Synapse: March 7, 1985

Editor
Graduate Division

From 30 Years Ago:
Vol. 29, No. 21, March 7, 1985:

“Dentistry school discrimination case dismissed,” proclaimed the front page of Synapse 30 years ago. The accompanying article, by Charles Piller, discussed the U.S Department of Education Office for Civil Rights report clearing the UCSF School of Dentistry—and how not everyone was satisfied with the decision.

In May 1984, a complaint was filed alleging discrimination on the basis of race, color and national origin in the assignment of patients, the amount of clinical instruction and the manner of instruction; it was alleged that some minority students were “singled out for unfairly severe reprimands or grading.” After investigation, however, the department found “insufficient evidence” for some allegations and “no evidence” for others. And yet, “The department did note, however, a number of problem areas which may result in indirect discrimination.”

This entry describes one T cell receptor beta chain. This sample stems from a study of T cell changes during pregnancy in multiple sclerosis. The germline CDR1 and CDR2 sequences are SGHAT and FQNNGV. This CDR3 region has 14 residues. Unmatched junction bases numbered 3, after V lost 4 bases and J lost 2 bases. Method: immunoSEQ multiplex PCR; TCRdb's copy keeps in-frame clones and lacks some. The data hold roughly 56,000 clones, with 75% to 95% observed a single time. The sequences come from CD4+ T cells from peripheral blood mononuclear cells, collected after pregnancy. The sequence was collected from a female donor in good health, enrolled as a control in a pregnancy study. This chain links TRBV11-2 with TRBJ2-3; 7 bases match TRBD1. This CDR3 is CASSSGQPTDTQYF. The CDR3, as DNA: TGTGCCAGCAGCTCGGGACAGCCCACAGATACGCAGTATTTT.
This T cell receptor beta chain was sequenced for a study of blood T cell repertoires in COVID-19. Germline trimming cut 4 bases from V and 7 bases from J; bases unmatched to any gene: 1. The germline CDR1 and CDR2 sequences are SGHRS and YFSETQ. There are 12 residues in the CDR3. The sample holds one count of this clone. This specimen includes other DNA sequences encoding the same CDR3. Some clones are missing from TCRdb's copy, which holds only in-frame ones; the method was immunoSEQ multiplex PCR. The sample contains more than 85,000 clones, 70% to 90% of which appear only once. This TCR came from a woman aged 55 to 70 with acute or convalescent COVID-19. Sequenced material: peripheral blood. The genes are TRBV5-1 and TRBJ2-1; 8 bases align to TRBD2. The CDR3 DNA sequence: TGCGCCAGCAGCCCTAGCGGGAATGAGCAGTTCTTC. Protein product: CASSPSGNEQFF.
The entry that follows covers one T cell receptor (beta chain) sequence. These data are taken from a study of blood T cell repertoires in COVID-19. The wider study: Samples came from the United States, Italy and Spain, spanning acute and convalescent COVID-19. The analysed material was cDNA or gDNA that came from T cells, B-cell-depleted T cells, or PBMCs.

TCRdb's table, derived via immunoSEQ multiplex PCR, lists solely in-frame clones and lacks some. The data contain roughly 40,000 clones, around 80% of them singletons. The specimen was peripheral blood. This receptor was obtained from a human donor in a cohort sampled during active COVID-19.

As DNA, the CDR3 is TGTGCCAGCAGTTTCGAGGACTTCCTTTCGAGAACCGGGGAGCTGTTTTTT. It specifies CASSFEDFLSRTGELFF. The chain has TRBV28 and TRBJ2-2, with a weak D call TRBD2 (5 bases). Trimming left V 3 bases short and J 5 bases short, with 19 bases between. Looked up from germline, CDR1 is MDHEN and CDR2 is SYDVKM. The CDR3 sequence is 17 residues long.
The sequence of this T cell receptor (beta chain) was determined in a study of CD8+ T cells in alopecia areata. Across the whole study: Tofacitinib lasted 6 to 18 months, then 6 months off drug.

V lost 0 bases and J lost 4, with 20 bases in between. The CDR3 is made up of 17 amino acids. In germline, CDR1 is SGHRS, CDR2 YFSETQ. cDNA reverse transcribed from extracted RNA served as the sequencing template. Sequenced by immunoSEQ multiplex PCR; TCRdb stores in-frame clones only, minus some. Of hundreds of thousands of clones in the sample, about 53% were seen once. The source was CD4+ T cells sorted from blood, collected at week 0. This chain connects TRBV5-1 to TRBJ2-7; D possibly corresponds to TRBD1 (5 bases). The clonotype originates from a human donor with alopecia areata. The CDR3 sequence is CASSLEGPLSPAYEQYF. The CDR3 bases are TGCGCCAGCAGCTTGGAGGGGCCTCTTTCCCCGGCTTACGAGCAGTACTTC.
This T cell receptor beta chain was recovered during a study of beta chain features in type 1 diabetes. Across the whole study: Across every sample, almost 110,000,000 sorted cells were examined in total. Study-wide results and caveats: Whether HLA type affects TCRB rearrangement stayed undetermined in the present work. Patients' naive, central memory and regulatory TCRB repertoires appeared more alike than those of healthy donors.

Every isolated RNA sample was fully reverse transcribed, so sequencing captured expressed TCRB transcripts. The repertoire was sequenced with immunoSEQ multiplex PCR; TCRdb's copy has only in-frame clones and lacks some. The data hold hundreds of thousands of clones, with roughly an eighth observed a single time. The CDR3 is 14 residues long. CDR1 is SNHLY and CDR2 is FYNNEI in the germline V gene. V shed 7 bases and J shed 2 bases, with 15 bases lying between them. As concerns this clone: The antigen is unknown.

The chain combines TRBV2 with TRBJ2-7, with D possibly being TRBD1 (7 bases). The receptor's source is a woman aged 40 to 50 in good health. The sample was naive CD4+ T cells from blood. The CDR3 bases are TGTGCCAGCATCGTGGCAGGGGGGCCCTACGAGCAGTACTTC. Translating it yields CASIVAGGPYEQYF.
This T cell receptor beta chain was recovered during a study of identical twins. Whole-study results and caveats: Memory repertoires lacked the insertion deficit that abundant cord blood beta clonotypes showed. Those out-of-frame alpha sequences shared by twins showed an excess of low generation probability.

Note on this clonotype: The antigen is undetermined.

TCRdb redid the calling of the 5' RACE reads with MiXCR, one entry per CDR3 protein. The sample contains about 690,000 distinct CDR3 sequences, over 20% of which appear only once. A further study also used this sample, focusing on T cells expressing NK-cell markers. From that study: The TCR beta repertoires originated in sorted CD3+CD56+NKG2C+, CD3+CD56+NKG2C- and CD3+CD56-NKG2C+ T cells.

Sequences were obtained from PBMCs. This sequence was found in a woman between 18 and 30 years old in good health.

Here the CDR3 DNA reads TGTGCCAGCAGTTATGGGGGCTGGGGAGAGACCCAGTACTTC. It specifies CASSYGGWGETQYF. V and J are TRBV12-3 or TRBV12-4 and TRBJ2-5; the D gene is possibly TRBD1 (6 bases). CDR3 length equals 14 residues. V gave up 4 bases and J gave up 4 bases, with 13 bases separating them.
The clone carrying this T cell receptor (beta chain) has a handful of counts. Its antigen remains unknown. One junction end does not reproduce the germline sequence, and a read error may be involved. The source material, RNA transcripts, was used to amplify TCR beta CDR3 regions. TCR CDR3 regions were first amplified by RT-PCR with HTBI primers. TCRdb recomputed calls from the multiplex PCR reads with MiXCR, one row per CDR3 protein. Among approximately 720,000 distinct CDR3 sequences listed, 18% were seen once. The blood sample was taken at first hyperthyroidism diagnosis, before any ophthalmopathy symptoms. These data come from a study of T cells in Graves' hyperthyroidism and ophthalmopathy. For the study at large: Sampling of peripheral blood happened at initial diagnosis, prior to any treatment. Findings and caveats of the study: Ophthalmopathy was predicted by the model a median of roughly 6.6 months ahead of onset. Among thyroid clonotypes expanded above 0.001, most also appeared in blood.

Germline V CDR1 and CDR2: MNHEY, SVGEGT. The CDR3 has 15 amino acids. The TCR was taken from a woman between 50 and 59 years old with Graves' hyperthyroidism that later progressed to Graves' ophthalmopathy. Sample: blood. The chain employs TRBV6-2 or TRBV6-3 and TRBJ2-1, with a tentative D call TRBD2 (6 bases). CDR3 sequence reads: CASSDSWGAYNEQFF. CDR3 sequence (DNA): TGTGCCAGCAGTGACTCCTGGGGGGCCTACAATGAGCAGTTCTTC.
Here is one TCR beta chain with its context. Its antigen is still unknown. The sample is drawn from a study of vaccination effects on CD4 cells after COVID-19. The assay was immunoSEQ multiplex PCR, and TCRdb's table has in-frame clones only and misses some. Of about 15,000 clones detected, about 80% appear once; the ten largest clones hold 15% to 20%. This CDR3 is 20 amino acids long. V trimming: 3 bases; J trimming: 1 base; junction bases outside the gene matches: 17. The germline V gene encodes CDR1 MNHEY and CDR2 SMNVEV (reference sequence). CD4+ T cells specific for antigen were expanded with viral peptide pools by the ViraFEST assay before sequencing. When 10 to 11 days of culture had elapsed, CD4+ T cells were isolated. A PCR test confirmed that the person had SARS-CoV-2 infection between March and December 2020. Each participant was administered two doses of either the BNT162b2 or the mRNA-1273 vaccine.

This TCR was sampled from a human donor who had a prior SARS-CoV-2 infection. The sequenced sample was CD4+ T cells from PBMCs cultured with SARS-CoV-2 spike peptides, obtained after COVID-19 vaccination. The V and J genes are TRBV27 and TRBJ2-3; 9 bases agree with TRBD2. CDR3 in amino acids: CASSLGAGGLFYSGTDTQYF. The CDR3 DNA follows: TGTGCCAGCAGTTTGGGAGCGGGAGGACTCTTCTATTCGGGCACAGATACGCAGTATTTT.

Danny Payan, a fourth-year dental student and executive vice president of the UCSF Associated Students, was quoted disputing the report’s conclusions: “There is discrimination, but a lot of students don’t want to say anything out of fear of reprisals, and because they feel it’s not going to change anything anyway.”

An investigation by Synapse, published in February 1985, revealed that “the department’s investigator on the case blamed the UCSF Affirmative Action Office—which acted as campus liaison to the agency—for long delays in the investigation. Affirmative Action Coordinator Lewis Nelson denied the charge.”

Piller also contrasted the school’s student diversity office with the allegations: “Ironically, the school has one of the best affirmative action admissions records in the country. With 21 percent minority enrollment (excluding Asians), UCSF is ranked behind only the two predominantly black dental schools.”